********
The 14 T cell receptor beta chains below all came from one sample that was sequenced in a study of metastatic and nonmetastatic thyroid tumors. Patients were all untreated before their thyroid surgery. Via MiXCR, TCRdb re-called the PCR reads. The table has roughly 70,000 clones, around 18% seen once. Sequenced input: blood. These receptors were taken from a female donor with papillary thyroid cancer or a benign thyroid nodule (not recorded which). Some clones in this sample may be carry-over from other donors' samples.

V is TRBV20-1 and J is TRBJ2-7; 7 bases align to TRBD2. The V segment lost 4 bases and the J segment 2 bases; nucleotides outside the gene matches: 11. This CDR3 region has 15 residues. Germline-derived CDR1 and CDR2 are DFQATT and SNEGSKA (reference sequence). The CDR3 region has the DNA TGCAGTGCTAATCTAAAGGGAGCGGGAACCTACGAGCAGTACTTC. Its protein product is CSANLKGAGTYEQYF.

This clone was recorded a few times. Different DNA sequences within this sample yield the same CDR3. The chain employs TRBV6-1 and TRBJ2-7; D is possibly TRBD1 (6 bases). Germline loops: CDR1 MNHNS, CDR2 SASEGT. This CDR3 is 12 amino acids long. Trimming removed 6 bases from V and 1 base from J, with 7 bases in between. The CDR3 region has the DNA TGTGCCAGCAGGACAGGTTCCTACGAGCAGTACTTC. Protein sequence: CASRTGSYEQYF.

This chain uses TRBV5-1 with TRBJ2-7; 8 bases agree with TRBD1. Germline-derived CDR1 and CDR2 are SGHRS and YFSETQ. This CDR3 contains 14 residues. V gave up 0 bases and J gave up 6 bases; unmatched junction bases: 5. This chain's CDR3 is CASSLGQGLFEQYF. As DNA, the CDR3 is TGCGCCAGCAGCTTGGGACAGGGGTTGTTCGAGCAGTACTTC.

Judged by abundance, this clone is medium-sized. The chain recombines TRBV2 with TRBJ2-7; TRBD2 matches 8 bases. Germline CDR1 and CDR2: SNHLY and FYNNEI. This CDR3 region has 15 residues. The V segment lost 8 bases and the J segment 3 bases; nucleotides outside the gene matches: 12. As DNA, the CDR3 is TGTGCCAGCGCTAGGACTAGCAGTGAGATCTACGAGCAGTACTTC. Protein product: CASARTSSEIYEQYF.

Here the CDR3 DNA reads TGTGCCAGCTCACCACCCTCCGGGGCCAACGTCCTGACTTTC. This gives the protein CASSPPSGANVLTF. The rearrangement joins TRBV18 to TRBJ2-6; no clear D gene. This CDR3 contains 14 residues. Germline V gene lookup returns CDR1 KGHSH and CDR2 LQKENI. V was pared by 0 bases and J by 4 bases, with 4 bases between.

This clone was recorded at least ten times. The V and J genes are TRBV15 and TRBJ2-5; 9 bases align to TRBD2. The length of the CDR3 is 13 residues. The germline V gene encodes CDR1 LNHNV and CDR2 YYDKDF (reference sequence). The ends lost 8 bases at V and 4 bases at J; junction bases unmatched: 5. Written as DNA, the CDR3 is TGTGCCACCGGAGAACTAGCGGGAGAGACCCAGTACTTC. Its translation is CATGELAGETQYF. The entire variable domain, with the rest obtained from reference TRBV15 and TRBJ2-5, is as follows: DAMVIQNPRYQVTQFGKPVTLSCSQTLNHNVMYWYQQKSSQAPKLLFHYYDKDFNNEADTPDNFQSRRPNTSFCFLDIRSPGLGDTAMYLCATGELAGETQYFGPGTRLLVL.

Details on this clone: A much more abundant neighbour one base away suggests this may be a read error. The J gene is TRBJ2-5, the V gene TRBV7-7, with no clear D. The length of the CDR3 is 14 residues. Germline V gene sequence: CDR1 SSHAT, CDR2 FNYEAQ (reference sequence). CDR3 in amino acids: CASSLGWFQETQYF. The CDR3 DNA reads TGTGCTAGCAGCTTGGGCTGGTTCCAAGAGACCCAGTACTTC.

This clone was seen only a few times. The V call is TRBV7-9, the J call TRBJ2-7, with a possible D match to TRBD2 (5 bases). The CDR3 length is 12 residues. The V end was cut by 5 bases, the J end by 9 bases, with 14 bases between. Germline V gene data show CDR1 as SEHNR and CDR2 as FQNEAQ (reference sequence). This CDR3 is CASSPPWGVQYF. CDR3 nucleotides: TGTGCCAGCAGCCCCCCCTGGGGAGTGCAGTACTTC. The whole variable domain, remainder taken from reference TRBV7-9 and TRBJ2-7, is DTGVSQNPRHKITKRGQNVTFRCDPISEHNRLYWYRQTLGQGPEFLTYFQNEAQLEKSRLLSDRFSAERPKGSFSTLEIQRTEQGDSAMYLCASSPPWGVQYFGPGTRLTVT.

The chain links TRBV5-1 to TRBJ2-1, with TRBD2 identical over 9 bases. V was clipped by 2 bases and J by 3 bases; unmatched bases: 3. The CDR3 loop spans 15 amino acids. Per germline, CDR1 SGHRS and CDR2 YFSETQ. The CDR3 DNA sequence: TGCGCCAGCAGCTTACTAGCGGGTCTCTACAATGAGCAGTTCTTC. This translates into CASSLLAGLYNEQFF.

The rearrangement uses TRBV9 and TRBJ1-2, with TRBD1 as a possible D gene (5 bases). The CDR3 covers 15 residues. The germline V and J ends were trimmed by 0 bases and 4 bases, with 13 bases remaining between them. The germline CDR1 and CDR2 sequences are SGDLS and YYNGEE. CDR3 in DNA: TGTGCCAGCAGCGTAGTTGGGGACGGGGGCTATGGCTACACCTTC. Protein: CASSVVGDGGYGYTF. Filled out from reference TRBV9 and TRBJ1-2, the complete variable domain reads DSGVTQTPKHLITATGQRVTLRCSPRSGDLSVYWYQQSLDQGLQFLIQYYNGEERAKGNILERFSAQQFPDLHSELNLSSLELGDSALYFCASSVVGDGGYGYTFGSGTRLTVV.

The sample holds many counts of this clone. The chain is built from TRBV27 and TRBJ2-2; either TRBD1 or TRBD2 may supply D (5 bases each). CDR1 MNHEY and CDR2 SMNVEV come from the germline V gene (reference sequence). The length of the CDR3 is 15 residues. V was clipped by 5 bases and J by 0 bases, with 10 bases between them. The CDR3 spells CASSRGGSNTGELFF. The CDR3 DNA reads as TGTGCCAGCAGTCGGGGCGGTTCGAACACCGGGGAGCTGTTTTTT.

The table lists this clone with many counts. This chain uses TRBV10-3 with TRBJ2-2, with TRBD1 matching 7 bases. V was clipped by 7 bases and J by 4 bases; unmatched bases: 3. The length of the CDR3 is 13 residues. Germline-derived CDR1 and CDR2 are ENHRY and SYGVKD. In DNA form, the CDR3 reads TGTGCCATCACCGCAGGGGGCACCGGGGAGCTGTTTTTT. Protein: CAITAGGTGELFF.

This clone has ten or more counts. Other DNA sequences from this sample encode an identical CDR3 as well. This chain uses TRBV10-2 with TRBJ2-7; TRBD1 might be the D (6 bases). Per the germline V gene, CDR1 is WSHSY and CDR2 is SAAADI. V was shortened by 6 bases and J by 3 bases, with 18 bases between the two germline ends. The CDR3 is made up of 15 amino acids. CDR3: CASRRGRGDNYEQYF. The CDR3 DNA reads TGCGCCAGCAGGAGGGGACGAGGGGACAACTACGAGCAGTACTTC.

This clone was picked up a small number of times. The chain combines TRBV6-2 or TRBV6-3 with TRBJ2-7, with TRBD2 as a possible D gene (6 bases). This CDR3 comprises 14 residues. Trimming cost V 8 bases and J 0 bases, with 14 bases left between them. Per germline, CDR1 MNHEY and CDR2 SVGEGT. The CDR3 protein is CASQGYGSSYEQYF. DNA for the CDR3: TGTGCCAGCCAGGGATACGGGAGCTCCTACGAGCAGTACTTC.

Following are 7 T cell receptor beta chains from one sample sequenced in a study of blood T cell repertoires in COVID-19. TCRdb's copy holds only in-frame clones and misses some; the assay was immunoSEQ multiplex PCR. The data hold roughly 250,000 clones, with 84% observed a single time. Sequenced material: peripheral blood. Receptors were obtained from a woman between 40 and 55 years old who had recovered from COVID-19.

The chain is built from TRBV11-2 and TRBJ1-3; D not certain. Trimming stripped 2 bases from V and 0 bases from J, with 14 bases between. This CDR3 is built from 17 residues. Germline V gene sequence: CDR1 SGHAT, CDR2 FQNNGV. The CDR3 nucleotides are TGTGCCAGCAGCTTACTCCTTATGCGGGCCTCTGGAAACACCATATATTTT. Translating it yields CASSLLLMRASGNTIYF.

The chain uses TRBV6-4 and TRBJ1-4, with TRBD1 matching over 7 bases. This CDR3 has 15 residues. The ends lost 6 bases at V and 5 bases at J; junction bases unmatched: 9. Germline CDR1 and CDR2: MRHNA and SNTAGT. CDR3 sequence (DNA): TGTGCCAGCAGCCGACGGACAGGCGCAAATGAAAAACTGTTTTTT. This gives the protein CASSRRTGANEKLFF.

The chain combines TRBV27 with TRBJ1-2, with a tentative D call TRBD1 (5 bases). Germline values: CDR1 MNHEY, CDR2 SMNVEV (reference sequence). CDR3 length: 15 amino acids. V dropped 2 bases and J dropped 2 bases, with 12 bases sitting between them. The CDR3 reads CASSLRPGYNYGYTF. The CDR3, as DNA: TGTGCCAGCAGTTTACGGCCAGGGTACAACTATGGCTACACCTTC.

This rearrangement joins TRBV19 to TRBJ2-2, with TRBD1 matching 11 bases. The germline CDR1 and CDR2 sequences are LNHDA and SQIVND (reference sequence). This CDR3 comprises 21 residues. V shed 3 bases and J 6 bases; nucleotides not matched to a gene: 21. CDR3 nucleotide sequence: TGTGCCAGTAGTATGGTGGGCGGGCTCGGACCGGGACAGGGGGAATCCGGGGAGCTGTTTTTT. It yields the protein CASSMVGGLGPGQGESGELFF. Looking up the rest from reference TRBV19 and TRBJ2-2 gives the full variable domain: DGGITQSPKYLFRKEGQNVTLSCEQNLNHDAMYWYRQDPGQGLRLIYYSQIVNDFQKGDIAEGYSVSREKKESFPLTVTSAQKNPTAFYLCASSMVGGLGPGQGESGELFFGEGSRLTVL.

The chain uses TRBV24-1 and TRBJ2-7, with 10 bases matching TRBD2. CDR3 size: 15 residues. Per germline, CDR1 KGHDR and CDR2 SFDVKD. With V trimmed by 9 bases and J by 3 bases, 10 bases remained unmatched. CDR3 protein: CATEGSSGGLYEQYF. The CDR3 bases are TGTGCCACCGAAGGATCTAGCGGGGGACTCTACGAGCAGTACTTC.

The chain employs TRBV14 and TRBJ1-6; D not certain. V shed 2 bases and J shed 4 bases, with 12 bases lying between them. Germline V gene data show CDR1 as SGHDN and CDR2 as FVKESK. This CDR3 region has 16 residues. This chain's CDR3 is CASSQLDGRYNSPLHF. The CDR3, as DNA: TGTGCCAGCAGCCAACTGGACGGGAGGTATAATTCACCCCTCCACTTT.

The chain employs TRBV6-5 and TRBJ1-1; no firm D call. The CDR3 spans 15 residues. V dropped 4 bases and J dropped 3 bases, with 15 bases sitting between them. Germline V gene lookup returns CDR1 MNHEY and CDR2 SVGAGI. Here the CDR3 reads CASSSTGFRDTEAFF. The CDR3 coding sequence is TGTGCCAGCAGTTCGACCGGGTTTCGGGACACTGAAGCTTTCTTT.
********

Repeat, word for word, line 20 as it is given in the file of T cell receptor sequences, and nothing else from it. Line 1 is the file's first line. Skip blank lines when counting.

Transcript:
This rearrangement joins TRBV19 to TRBJ2-2, with TRBD1 matching 11 bases. The germline CDR1 and CDR2 sequences are LNHDA and SQIVND (reference sequence). This CDR3 comprises 21 residues. V shed 3 bases and J 6 bases; nucleotides not matched to a gene: 21. CDR3 nucleotide sequence: TGTGCCAGTAGTATGGTGGGCGGGCTCGGACCGGGACAGGGGGAATCCGGGGAGCTGTTTTTT. It yields the protein CASSMVGGLGPGQGESGELFF. Looking up the rest from reference TRBV19 and TRBJ2-2 gives the full variable domain: DGGITQSPKYLFRKEGQNVTLSCEQNLNHDAMYWYRQDPGQGLRLIYYSQIVNDFQKGDIAEGYSVSREKKESFPLTVTSAQKNPTAFYLCASSMVGGLGPGQGESGELFFGEGSRLTVL.